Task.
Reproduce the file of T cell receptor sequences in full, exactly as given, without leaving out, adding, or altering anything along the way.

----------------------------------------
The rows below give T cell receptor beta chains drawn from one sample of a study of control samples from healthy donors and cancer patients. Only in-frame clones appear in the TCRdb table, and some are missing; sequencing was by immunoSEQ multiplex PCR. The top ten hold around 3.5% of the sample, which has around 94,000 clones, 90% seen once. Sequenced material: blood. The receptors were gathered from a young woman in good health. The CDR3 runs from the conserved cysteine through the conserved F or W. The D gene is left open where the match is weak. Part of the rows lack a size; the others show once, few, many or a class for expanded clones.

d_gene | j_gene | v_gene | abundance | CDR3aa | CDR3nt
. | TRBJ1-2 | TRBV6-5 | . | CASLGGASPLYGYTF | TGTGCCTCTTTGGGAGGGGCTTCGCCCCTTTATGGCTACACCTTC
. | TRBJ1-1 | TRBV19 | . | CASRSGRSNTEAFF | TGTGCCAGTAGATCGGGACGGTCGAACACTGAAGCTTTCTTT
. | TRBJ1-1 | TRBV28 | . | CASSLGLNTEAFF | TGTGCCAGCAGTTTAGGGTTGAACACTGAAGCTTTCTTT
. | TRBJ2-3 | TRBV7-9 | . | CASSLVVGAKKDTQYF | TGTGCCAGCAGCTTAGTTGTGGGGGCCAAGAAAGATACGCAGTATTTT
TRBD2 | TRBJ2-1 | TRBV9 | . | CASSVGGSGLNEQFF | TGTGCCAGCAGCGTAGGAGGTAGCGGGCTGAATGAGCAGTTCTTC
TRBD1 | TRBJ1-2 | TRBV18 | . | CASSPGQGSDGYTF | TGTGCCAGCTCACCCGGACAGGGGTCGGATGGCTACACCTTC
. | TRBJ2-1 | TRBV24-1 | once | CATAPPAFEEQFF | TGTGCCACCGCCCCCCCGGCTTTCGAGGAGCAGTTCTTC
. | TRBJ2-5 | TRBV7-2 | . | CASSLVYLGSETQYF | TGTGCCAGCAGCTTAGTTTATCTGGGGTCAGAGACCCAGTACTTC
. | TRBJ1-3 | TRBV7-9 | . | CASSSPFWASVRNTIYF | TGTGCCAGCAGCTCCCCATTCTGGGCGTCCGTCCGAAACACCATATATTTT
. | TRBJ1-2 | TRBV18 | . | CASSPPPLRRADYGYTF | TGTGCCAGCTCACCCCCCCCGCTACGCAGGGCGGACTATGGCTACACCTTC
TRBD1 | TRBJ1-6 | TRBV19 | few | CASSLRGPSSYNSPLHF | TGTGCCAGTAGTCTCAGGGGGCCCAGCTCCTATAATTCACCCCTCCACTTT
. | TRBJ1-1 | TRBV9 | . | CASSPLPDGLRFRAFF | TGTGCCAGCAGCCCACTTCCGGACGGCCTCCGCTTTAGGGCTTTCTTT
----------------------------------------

The rows below give T cell receptor beta chains drawn from one sample of a study of control samples from healthy donors and cancer patients. Only in-frame clones appear in the TCRdb table, and some are missing; sequencing was by immunoSEQ multiplex PCR. The top ten hold around 3.5% of the sample, which has around 94,000 clones, 90% seen once. Sequenced material: blood. The receptors were gathered from a young woman in good health. The CDR3 runs from the conserved cysteine through the conserved F or W. The D gene is left open where the match is weak. Part of the rows lack a size; the others show once, few, many or a class for expanded clones.

d_gene | j_gene | v_gene | abundance | CDR3aa | CDR3nt
. | TRBJ1-2 | TRBV6-5 | . | CASLGGASPLYGYTF | TGTGCCTCTTTGGGAGGGGCTTCGCCCCTTTATGGCTACACCTTC
. | TRBJ1-1 | TRBV19 | . | CASRSGRSNTEAFF | TGTGCCAGTAGATCGGGACGGTCGAACACTGAAGCTTTCTTT
. | TRBJ1-1 | TRBV28 | . | CASSLGLNTEAFF | TGTGCCAGCAGTTTAGGGTTGAACACTGAAGCTTTCTTT
. | TRBJ2-3 | TRBV7-9 | . | CASSLVVGAKKDTQYF | TGTGCCAGCAGCTTAGTTGTGGGGGCCAAGAAAGATACGCAGTATTTT
TRBD2 | TRBJ2-1 | TRBV9 | . | CASSVGGSGLNEQFF | TGTGCCAGCAGCGTAGGAGGTAGCGGGCTGAATGAGCAGTTCTTC
TRBD1 | TRBJ1-2 | TRBV18 | . | CASSPGQGSDGYTF | TGTGCCAGCTCACCCGGACAGGGGTCGGATGGCTACACCTTC
. | TRBJ2-1 | TRBV24-1 | once | CATAPPAFEEQFF | TGTGCCACCGCCCCCCCGGCTTTCGAGGAGCAGTTCTTC
. | TRBJ2-5 | TRBV7-2 | . | CASSLVYLGSETQYF | TGTGCCAGCAGCTTAGTTTATCTGGGGTCAGAGACCCAGTACTTC
. | TRBJ1-3 | TRBV7-9 | . | CASSSPFWASVRNTIYF | TGTGCCAGCAGCTCCCCATTCTGGGCGTCCGTCCGAAACACCATATATTTT
. | TRBJ1-2 | TRBV18 | . | CASSPPPLRRADYGYTF | TGTGCCAGCTCACCCCCCCCGCTACGCAGGGCGGACTATGGCTACACCTTC
TRBD1 | TRBJ1-6 | TRBV19 | few | CASSLRGPSSYNSPLHF | TGTGCCAGTAGTCTCAGGGGGCCCAGCTCCTATAATTCACCCCTCCACTTT
. | TRBJ1-1 | TRBV9 | . | CASSPLPDGLRFRAFF | TGTGCCAGCAGCCCACTTCCGGACGGCCTCCGCTTTAGGGCTTTCTTT